Today’s Cache | Facebook takes relics of app world into metaverse

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Today’s Cache is a column on the happenings in the world of tech and corporations.

Today’s Cache is a column on the happenings in the world of tech and corporations.

Since Facebook made a push for metaverse in October after whistle-blower revelations tarnished its reputation, the company has made announcements about its latest bet only in fits and starts. But the platform has already started laying an ‘in-app’ payment foundation for its VR world.

Meta began building a social VR ecosystem even before the whistle-blower episode. Horizon, the company’s social VR arm, was launched as an invite-only beta in August 2020. And then it was opened to all users in U.S. and Canada who had access to the Oculus Quest 2 VR headsets. (Under 18-year-old users are not allowed to access the VR platform.)

Horizon is the umbrella platform that hosts the company’s gaming, live events, and VR conferencing services. Horizon Worlds offers VR-based gaming; Venues caters to live events; and Workrooms supports conferencing experience.

In February, Chris Cox, Meta’s chief product officer, shared with employees that the company’s VR bet is gaining traction. According to a report by The Verge, citing employees who heard Cox at the meeting, Horizon’s monthly active user base grew by a factor of 10x to 300,000 people. This included Worlds, Venues and Workrooms.

Before its December rollout, only Horizon Worlds was in private beta for users to test the platform’s digital world-building tools. The infrastructure is similar to Microsoft’s Minecraft or the popular game-building interface Roblox. It lets people create their own digital spaces to hang out and play games with other users in the community.

Meta shared that its creators have built 10,000 separate worlds in Horizon Worlds as of February. It also noted that a private Facebook group for creators now numbers over 20,000 members. The company is yet to share how many of its VR headsets has been sold to date as it will be helpful to gauge Horizon’s success relative to the underlying hardware platform it runs on. Market intelligence firms peg sales to be over 10 million for the Quest headset.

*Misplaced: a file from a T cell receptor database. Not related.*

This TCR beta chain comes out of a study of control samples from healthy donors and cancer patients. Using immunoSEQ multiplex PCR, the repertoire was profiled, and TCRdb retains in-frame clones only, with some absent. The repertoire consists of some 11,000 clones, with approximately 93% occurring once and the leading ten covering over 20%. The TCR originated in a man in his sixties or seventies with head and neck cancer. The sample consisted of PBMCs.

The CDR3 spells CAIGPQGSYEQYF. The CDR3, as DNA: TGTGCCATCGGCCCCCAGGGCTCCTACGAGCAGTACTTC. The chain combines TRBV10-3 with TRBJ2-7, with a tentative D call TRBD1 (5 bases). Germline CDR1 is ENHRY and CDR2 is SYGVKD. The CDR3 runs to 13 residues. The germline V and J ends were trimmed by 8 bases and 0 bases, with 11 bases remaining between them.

While the game-building platform doesn’t make money for Facebook parent yet, the pressure is on for it to be successful. There is also pressure to keep the creator community engaged and build custom worlds.

So, it has begun testing monetisation option with select creators. The option will let the handful of creators to sell their digital avatars, skins, or other accessories. They could also charge other users to enter some part of their world. Payments made in the digital land would be transferred on a monthly basis via in-world payment.

According to a report by TechCrunch, Facebook will take a 25% cut of goods sold on the platform. That doesn’t sound like a lot until you know that those goods will also separately be taxed 30%, taken from the Oculus Store. So, the combined tax on the virtual goods sold on Horizon Worlds will be a whopping 47.5%.

The social network received a blowback for its monetisation policy from another entity that charges in-app payments, Apple’s App Store.

Apple’s spokesperson told MarketWatch “Meta has repeatedly taken aim at Apple for charging developers a 30% commission for in-app purchases in the App Store — and have used small businesses and creators as a scapegoat at every turn. Now — Meta seeks to charge those same creators significantly more than any other platform.”

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